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16 Miles of Smart, Safe and Sustainable Highway Being Built in Rural Georgia

The Ray envisioned as a testbed for tomorrow’s sustainable roadways.

by on Aug.08, 2018

A car drives over a stretch of solar pavement installed along "The Ray," on Georgia's I-85.

Just north of the Alabama border, a 16-mile stretch of Interstate 85 has become an infrastructural experiment that could transform the way highways across the country are designed, engineered and built in the years ahead.

Known as “The Ray,” and named after Ray C. Anderson, an environmentally minded Georgia industrialist, the experimental roadway introduces a variety of services and features designed to encourage both safer and greener driving. That include solar panels built right into the roadway. The project also uses recycled materials, including ground-up tires, to make the pavement itself more durable.


“On 16 miles of interstate in Georgia, we’re innovating the highway corridor from the ground up, creating a living lab that tests and proves what’s possible for roadway ecosystems across the globe,” organizers said when the project was first dedicated two years ago.

As soon as a driver heading north on I-85 crosses the border into Georgia they’ll get an indication something is different about the Ray. At the state’s welcome station, several key concepts have already been installed in the constantly updated project.

The Ray's battery-car charging uses solar power.

That includes a British-designed system called WheelWright that automatically measures a vehicle’s tire pressure. Drivers simply drive onto the system and seconds later they can either get a written read-out for each wheel or have the results sent to their smartphones. Improperly inflated tires can result in bad fuel economy – and are a major contributor to crashes.

The welcome center also features a large photovoltaic array used to power a battery-car charging station that travelers riding in electric vehicles can tap into.

And the Ray’s first stop also features a short stretch of pavement unlike anything ever used on a major highway before. Developed as part of a project pairing the French National Institute for Solar Energy, along with Colas, one of the world’s largest road construction companies, it replaces conventional asphalt and concrete with “Wattway,” a glassy brick with built-in solar cells.

Several companies are now working on similar technology, including a small, Idaho-based start-up, Solar Roadways.

(Missouri adding solar pavement blocks along stretch of old Route 66. Click Here for more.)

The Ray's welcome center features an easy-to-use way to check a car's tire pressure.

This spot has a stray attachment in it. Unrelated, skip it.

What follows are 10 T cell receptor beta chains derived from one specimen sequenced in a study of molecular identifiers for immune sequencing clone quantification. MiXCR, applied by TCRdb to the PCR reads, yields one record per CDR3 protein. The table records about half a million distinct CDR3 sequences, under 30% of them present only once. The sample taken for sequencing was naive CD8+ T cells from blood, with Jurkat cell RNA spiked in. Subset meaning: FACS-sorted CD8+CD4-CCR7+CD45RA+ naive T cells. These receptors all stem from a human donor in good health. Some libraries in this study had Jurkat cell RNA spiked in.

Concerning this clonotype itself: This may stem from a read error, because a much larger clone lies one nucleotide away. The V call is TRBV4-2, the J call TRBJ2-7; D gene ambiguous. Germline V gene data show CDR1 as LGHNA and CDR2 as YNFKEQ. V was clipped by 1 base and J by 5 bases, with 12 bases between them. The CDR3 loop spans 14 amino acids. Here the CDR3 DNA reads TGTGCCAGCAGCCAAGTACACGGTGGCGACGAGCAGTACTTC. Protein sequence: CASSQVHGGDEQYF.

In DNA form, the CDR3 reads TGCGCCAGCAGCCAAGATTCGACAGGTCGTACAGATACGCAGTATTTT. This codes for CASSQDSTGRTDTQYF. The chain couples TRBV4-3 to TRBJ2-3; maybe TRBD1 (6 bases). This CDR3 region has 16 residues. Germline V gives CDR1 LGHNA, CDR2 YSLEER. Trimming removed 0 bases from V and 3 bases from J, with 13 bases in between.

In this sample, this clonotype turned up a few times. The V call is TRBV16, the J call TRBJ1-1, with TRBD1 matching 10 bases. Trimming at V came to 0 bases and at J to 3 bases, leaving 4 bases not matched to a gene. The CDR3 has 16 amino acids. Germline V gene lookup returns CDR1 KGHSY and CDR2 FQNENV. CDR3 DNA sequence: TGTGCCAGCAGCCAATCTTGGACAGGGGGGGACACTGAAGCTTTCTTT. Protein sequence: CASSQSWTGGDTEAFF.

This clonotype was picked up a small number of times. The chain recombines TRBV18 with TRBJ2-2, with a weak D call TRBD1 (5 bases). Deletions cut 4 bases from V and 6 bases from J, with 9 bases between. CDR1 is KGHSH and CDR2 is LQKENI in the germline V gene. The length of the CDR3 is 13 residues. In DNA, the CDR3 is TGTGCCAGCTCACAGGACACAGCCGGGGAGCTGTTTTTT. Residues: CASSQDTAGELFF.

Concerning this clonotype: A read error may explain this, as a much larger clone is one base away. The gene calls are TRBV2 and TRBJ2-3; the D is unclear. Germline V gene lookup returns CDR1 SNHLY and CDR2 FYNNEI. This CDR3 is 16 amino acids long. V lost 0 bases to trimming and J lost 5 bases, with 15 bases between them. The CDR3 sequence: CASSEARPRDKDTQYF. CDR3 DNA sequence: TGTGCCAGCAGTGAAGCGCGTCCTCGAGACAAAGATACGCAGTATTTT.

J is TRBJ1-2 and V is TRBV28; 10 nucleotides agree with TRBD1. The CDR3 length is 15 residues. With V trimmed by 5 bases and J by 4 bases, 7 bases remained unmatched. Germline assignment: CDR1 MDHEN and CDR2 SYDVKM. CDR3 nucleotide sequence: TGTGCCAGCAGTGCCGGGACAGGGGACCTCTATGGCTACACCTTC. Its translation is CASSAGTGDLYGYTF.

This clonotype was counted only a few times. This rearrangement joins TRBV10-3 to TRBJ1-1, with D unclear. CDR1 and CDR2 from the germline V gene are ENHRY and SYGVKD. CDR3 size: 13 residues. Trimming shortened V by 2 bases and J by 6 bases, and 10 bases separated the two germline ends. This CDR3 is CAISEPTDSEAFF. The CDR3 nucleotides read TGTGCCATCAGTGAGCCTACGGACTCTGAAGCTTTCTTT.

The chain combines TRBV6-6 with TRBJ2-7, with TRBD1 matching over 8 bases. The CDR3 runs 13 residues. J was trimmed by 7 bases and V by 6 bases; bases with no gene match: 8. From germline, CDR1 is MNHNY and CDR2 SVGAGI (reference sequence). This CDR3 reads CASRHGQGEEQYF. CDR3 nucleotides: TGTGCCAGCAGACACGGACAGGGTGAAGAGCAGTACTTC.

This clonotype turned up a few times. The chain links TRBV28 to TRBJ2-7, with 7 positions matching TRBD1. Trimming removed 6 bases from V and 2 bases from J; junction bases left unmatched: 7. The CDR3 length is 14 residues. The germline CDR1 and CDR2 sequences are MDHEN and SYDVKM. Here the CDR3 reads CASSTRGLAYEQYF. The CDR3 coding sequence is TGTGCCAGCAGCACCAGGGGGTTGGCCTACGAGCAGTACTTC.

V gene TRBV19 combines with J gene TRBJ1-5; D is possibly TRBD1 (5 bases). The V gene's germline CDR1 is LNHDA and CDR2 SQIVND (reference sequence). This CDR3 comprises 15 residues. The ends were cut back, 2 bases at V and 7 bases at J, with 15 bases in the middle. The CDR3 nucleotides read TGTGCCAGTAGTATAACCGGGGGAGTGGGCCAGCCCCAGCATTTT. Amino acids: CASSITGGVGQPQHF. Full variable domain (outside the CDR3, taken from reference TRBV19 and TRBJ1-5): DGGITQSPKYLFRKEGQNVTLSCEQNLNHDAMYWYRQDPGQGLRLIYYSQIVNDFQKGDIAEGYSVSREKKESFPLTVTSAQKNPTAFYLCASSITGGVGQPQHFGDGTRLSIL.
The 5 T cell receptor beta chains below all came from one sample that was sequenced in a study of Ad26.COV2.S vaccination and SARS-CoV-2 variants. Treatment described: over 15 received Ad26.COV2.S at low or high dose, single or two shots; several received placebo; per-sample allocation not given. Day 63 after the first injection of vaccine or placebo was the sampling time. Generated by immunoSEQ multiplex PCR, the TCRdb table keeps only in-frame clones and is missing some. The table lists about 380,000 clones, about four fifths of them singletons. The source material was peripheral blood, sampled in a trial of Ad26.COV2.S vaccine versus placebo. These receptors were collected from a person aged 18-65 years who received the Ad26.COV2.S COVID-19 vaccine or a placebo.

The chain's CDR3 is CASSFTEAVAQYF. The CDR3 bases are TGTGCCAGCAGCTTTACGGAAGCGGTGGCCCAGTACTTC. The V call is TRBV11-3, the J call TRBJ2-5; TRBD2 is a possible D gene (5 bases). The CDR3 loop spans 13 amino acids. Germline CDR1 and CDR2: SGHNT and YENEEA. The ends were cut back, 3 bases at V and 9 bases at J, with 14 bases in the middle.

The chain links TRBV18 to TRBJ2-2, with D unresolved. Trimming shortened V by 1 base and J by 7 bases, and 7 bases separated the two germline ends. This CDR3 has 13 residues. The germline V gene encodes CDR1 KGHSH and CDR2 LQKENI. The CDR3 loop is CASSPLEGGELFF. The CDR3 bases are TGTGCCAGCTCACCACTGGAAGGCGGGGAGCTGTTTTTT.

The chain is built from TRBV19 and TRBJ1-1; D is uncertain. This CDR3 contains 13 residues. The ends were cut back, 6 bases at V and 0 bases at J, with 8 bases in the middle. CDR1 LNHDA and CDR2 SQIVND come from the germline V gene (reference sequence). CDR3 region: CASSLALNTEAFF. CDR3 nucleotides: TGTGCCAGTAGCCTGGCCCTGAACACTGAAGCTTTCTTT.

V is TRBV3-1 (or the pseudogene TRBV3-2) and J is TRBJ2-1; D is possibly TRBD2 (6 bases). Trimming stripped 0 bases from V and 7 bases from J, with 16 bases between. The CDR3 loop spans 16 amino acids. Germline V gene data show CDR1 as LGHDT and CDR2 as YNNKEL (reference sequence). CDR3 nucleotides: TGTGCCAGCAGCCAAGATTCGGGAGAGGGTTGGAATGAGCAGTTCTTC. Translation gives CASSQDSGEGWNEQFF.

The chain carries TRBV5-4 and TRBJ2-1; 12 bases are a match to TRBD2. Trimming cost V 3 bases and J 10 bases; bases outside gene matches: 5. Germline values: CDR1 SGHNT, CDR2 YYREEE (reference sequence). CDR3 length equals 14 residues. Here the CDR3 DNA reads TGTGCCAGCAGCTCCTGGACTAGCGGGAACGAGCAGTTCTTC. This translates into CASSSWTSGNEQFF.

For the moment, the 538 square-foot Wattway system is being used to power the welcome center, but the team managing the Ray have more ambitious goals in mind if they can expand the system. The energy could be used in a variety of ways, powering highway lighting and signage, standard electric charging stations, or even an inductive charging system that The Ray plans to install. The idea would be to allow vehicles with wireless chargers – much like those now used with smartphones – to drive along, drawing power from the roadway itself, rather than using up what’s stored in their batteries.

The automobile takes a heavy toll on the environment. According to the management team, over 5 million tons of CO2 are emitted along the 16-mile stretch each year, something they hope to mitigate by adding more solar technology, including arrays in The Ray’s median, over the coming years. The plan also addresses solid and liquid pollution.

Landscaped drainage ditches, dubbed bioswales, are being set up along the roadway using vegetation that can absorb pollutants, rather than allow them to enter the groundwater system. A similar concept is being used at Ford’s massive Rouge assembly complex near Detroit to absorb oil and other run-off from the facility’s parking lots and roadways.

(New advanced driver technology could cause, not always prevent, crashes. Click Here for more on that breaking news.)

The Ray will add "bioswales" along its right-of-way to filter out pollutants, like oil, rather than let them enter local groundwater.

The goal is to continue adding new features along The Ray’s right-of-way. A new solar farm is being installed at around 14 miles north of the state border a new solar farm. Capable of generating a megawatt of energy, it is part of a joint project with the local power company.

The Ray may also get specially designed road barriers that will not only help reduce noise for surrounding communities but also collect solar energy.

While some of the ideas being incorporated into The Ray could be costly – using old rubber in pavement is about 15% more expensive than conventional asphalt – the management team contends that the overall cost-benefit equation should be considered in infrastructure projects. It may prove cheaper, in the long run, for one thing, if they can double the life of a stretch of roadway using rubberized pavement. Air and water pollution also have to be factored into highway costs, they argue.

Envisioned as a living laboratory, The Ray will let transportation planners move beyond theory and actually see whether their latest ideas can result in safer and more sustainable roadways.

(Trump rollback of fuel economy standards could cost billions. Click Here for the analysis.)

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